If the toolbar is currently hidden it is displayed and any custom RSD and MES configuration files are immediately loaded so that editing can begin without delay.

The presence of the meta tag also prevents users from making the whole page editable. This is a safeguard should you wish to incorporate Mozile into a Content Management System. The source editing feature can also be disabled via a custom MES for similar reasons.

Options

The Options Menu can be accessed from the Mozile toolbar at:
Mozile » Options

Main options

Mozile detect and edit switched ON

While Mozile is enabled it will scan every document you load to see if it is editable. It is a good idea to switch Mozile OFF when you are not using it, for efficiency reasons, and to prevent any possible clashes with other extensions. Also, Mozile is still under development and there could be bugs that might affect normal browser operation.

Allow Mozile to override browser command keys

When you are within an editable area Mozile can make use of keyboard shortcuts for the Mozile toolbar, including those defined in the MES. Many common editing shortcuts, such as Ctrl+B for bold, will conflict with normal browser shortcuts unless they are overridden. Without this option you can only access commands by clicking on the toolbar buttons. This option also prevents left mouse clicks from activating hyperlinks; instead of jumping to a new location the caret is focused within the link text so that you can edit it.

Automatically hide the Mozile Toolbar

To always show the Mozile Toolbar leave this option unchecked. If selected, the toolbar is only shown when you click inside an editable area, or on page load for pages that have the Mozile wakeup meta tag.

Warn before leaving a page with unsaved changes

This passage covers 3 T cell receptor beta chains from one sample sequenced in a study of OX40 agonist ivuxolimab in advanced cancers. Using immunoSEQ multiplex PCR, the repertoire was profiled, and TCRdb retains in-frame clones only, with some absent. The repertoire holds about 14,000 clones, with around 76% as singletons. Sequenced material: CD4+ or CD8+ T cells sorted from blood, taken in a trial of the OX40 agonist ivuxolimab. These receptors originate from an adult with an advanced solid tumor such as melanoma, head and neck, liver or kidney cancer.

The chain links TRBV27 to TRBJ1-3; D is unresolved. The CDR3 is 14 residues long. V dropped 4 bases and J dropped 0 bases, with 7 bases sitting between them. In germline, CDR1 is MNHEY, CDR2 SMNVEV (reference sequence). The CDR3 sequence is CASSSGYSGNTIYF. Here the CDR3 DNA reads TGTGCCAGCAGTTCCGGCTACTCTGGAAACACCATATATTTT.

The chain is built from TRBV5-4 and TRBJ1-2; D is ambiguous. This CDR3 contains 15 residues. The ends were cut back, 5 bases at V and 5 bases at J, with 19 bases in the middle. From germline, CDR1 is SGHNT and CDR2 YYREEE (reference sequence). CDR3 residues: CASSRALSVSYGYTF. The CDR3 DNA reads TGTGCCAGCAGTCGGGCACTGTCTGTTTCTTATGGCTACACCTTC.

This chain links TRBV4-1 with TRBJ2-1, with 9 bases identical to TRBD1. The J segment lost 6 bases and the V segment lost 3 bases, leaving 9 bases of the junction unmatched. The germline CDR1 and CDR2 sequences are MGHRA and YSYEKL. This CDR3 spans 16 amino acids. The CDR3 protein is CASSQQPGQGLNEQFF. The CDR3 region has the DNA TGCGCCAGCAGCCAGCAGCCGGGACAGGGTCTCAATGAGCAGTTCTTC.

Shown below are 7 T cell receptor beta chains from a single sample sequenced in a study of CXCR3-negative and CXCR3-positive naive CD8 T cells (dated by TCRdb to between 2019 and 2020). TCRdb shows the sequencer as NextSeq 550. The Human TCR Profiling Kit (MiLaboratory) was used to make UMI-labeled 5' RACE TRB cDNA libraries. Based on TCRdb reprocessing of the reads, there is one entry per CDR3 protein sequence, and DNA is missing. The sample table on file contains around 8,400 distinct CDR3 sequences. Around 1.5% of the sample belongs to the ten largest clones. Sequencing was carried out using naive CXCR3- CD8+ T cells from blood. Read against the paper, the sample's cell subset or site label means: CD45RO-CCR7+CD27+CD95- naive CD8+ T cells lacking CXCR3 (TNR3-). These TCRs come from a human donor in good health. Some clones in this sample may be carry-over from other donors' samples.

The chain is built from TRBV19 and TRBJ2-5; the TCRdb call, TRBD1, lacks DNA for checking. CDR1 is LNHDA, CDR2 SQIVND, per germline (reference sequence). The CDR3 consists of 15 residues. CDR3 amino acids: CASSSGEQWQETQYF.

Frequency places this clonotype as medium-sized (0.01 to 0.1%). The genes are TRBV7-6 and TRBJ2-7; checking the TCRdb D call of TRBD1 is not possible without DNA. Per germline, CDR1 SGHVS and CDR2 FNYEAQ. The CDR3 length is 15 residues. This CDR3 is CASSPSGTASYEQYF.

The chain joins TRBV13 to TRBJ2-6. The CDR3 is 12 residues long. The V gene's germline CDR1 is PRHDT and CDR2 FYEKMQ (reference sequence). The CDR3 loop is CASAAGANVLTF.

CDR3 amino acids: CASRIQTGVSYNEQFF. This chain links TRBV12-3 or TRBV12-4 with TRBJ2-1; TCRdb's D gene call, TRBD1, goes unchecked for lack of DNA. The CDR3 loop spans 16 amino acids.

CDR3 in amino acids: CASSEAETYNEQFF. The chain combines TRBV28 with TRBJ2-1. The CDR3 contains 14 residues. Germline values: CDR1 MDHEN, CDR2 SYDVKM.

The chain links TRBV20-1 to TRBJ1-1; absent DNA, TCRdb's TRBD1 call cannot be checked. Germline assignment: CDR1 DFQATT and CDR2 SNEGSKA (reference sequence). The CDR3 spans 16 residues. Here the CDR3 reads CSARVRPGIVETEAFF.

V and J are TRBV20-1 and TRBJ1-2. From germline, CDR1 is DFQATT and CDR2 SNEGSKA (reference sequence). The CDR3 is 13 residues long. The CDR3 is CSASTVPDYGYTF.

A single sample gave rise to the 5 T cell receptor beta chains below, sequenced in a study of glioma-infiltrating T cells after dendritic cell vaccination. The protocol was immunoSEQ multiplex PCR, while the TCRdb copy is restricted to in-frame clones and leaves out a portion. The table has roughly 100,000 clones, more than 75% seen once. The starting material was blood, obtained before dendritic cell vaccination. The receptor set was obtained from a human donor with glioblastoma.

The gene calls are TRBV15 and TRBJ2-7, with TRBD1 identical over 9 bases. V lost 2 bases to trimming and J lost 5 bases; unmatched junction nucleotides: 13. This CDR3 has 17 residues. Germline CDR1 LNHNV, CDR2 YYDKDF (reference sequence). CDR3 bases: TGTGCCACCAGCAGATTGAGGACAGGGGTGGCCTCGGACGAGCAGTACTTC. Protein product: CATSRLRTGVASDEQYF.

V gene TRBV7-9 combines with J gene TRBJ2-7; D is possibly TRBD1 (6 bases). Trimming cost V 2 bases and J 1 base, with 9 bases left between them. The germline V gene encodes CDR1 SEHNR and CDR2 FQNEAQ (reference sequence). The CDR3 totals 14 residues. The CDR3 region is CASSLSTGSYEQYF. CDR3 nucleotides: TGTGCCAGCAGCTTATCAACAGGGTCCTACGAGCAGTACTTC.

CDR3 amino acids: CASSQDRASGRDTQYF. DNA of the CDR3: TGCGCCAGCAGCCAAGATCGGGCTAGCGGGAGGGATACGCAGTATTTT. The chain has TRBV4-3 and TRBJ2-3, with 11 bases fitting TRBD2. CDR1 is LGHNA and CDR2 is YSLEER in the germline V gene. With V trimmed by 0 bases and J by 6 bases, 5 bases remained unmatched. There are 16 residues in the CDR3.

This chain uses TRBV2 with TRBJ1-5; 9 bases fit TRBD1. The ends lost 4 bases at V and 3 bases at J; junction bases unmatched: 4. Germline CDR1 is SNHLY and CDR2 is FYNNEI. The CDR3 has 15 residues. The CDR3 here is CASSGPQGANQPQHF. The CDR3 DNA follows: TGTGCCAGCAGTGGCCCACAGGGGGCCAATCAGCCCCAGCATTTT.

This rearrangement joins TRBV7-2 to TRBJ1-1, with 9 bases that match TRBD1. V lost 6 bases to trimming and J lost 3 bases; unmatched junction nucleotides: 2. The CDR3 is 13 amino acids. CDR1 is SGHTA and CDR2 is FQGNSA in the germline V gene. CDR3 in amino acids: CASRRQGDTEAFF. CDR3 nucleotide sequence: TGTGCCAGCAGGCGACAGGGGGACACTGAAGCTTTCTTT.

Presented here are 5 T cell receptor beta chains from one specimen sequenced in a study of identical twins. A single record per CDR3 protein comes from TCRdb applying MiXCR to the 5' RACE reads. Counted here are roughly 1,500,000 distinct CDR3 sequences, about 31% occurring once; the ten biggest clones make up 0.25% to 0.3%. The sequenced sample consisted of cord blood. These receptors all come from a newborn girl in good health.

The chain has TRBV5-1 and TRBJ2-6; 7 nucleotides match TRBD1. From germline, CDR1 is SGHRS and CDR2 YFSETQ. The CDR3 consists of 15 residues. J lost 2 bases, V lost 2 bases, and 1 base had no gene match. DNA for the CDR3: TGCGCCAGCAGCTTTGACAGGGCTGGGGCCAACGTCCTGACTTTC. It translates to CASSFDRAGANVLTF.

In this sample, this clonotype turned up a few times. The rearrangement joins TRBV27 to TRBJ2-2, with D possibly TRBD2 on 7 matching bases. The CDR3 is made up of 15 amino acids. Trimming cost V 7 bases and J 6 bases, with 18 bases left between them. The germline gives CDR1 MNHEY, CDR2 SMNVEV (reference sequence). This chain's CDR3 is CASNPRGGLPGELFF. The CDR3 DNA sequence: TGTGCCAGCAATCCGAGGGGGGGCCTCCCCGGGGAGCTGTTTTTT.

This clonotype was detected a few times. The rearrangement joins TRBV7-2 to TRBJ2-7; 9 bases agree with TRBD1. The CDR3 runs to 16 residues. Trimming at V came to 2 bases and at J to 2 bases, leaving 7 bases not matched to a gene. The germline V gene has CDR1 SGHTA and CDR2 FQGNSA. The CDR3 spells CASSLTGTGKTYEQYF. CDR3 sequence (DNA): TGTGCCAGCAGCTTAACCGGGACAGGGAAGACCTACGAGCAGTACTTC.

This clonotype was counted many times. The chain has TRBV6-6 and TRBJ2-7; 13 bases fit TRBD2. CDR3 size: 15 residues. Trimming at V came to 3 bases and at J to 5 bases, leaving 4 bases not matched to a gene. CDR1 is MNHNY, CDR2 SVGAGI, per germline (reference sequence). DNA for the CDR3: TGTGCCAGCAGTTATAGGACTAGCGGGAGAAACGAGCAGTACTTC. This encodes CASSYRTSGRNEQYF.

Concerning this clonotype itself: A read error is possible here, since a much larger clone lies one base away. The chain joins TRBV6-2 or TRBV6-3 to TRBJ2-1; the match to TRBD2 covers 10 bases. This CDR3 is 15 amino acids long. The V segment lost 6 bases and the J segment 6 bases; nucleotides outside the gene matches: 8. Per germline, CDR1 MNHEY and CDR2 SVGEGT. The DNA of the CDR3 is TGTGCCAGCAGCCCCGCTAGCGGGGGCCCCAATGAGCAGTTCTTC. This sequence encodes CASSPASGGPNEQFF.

This option produces a warning message if you try to navigate away or close the page when there are unsaved changes. It is a good idea to always have this checked because there are a few error conditions that can cause this to happen unexpectedly.

Always show the editing caret (cursor)

Mozile uses the standard browser caret when you edit a page. It switches on and off the general Firefox preference accessibility.browsewithcaret.

Mozile always switches on the caret (by switching this preference on) when you start editing. When you click out of an editable area this option will decide if the caret is to be left on, or switched off. If this option is checked, the caret is always shown, even if you click on text that is not editable. When unchecked, the caret will only be shown within an editable area.

You should use the Mozile option to decide how the caret should normally be shown when you are not editing. You can set the same preference, accessibility.browsewithcaret, via the Firefox Advanced Options on the General tab. It is labelled as, "Always use the cursor keys to navigate within pages". However, because Mozile changes this preference every time you edit, it is of little use to you. If the caret is in the wrong state it can usually be toggled on and off with the F7 key.


MES - Mozile Editing Scheme

Default Mozile Editing Scheme